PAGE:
COPD, also known as emphysema and chronic bronchitis, is a lung disease characterized by an obstruction to airflow that interferes with normal breathing and over time makes it very difficult to breathe. COPD is not curable; however it is preventable, and can be treated and managed effectively, particularly when the disease is diagnosed early. People at risk of COPD, especially current and former smokers with COPD symptoms, should consult their physicians about a simple and painless spirometry test in order to diagnose the disease as early as possible and begin treatment.

Here is a short list of signs you should watch for if you think you or someone you know may be suffering from COPD:

  • Constant coughing, sometimes called “smoker’s cough”
  • Shortness of breath while doing everyday activities
  • Producing a lot of sputum (also called phlegm or mucus)
  • Feeling like you can’t breathe or take a deep breath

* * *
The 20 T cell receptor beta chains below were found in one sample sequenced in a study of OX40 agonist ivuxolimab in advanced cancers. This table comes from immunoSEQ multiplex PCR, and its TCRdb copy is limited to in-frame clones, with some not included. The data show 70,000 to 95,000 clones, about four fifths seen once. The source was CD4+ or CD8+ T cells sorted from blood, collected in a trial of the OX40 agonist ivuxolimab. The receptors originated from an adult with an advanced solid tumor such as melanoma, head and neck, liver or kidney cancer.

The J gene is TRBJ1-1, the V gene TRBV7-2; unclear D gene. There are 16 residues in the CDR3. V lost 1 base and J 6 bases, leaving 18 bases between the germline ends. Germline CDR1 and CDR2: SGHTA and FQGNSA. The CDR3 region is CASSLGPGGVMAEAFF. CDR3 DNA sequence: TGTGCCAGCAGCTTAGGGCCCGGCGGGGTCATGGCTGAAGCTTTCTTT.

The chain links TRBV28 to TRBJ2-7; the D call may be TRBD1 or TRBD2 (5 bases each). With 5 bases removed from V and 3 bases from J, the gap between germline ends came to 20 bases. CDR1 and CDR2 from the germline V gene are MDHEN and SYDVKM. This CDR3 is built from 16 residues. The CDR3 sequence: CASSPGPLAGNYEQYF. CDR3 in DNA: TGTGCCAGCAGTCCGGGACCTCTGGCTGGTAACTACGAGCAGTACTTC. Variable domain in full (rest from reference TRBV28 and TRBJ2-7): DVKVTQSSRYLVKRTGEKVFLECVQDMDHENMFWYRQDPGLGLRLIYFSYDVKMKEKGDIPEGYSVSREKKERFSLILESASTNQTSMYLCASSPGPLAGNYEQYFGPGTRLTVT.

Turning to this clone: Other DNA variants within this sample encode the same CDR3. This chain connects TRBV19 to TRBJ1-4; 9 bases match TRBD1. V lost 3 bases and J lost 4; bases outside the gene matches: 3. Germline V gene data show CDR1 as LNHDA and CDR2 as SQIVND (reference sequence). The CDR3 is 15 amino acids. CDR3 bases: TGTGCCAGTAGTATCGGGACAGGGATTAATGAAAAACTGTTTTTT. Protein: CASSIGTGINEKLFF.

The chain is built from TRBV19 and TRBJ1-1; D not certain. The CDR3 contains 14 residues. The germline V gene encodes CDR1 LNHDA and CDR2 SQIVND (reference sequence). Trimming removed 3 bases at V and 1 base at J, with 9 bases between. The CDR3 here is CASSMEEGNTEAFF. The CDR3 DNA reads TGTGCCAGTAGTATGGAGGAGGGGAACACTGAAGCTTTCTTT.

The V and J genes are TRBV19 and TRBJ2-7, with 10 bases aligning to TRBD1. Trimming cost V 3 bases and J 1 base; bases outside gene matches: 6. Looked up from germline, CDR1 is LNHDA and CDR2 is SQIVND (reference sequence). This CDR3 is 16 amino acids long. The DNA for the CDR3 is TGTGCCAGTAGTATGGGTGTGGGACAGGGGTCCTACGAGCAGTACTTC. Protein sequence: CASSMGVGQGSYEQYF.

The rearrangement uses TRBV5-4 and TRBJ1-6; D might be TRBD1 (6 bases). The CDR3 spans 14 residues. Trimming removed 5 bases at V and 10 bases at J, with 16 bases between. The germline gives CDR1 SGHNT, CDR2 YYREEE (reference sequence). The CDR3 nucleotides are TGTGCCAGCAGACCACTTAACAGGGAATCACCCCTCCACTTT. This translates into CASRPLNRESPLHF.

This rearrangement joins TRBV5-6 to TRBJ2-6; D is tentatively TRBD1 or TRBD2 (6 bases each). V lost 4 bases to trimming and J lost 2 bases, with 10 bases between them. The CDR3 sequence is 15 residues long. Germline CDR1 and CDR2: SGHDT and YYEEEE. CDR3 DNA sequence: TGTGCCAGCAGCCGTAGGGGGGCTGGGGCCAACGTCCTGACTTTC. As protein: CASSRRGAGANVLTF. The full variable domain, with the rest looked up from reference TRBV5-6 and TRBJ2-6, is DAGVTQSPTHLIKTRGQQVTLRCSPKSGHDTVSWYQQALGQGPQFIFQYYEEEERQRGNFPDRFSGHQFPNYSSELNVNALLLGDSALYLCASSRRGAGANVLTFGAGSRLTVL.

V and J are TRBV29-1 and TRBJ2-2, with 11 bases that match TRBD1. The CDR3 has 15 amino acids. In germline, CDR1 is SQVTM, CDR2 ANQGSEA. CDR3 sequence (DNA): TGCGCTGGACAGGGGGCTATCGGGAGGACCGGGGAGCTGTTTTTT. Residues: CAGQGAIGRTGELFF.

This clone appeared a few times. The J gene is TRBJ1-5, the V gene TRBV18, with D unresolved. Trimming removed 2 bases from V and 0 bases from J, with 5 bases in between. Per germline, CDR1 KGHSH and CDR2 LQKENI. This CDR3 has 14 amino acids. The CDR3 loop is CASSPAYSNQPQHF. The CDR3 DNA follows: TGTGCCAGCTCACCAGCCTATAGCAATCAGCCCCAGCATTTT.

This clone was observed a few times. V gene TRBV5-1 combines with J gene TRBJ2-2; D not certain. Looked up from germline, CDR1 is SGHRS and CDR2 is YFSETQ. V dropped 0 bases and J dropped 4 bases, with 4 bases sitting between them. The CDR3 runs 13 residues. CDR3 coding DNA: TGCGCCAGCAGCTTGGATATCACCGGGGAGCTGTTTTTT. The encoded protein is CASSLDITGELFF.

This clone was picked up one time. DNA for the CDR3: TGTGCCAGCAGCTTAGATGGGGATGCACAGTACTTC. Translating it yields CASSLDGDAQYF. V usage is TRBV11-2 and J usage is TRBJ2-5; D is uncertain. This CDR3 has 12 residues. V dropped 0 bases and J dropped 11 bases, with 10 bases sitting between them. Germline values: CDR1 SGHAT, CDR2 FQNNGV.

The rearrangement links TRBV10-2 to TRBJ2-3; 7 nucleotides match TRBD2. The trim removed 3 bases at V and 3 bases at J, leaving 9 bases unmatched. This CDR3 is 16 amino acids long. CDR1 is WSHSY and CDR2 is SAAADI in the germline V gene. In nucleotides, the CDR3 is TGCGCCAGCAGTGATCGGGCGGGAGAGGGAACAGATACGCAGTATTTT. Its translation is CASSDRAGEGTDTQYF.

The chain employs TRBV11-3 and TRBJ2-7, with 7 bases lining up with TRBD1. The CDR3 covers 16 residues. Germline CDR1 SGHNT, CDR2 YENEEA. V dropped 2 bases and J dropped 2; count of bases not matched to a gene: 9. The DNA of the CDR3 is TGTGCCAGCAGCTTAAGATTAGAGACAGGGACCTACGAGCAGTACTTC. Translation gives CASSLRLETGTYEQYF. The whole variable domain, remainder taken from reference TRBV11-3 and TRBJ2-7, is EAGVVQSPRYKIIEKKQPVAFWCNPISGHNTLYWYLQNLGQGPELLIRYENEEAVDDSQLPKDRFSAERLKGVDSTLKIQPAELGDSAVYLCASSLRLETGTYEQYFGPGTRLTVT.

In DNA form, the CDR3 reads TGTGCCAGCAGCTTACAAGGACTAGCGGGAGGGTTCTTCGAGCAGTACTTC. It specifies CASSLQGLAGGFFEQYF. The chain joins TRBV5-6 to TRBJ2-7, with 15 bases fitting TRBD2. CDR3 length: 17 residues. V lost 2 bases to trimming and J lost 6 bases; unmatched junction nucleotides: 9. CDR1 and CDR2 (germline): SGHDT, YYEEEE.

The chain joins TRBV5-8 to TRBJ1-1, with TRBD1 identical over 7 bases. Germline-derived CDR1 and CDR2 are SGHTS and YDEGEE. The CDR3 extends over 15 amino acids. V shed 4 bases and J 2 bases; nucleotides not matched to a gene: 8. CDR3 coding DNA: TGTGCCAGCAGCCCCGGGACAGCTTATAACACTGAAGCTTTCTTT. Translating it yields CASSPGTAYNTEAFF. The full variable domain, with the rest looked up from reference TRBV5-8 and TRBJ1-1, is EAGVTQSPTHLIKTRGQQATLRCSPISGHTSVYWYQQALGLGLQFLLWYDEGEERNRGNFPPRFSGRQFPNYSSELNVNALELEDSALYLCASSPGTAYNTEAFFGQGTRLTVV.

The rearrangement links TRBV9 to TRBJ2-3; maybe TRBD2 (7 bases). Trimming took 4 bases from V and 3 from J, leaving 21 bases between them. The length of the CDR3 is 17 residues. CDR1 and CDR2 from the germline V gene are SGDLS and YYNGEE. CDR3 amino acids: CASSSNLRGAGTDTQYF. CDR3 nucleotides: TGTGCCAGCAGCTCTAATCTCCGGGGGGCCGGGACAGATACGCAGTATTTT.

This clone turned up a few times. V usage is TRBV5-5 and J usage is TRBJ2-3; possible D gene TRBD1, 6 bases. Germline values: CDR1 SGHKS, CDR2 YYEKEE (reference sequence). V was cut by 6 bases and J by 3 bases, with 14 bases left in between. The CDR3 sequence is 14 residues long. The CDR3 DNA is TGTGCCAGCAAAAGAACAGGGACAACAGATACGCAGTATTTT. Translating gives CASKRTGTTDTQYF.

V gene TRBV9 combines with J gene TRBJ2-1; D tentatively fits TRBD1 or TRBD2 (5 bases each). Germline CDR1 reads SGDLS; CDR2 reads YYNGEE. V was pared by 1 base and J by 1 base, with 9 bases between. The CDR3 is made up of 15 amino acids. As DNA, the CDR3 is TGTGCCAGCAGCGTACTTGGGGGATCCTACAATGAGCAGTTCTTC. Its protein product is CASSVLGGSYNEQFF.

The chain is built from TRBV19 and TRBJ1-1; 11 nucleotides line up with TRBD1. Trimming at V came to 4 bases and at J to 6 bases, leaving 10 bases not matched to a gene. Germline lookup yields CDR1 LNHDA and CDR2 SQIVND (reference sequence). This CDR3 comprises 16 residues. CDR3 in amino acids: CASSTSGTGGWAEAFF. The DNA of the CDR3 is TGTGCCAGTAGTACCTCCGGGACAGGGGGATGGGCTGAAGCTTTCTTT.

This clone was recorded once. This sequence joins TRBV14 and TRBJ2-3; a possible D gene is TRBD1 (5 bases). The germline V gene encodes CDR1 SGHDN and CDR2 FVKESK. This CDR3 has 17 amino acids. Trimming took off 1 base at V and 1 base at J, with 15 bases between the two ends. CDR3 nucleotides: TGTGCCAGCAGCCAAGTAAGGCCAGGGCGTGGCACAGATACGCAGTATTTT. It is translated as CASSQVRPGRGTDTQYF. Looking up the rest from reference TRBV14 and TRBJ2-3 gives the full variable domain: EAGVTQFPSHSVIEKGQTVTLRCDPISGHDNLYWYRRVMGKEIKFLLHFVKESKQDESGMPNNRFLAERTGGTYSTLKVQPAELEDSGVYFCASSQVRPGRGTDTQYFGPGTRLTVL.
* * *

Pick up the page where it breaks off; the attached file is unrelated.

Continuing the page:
• Wheezing

If you have been diagnosed with COPD, there are several steps you can take to improve your health and longer-term quality of life. The most important is to quit smoking immediately. Based on your doctor’s recommendations, you should take medications as prescribed and keep as physically fit as possible. Keeping active is essential for improved breathing function, and pulmonary rehabilitation can help you rebuild strength and reduce shortness of breath. It’s also important to educate yourself. The American Lung Association has a wealth of information and resources to help you better understand how your lungs work, and about COPD. You can reach them at 1-800-LUNG-USA, and find online support at www. lung.org.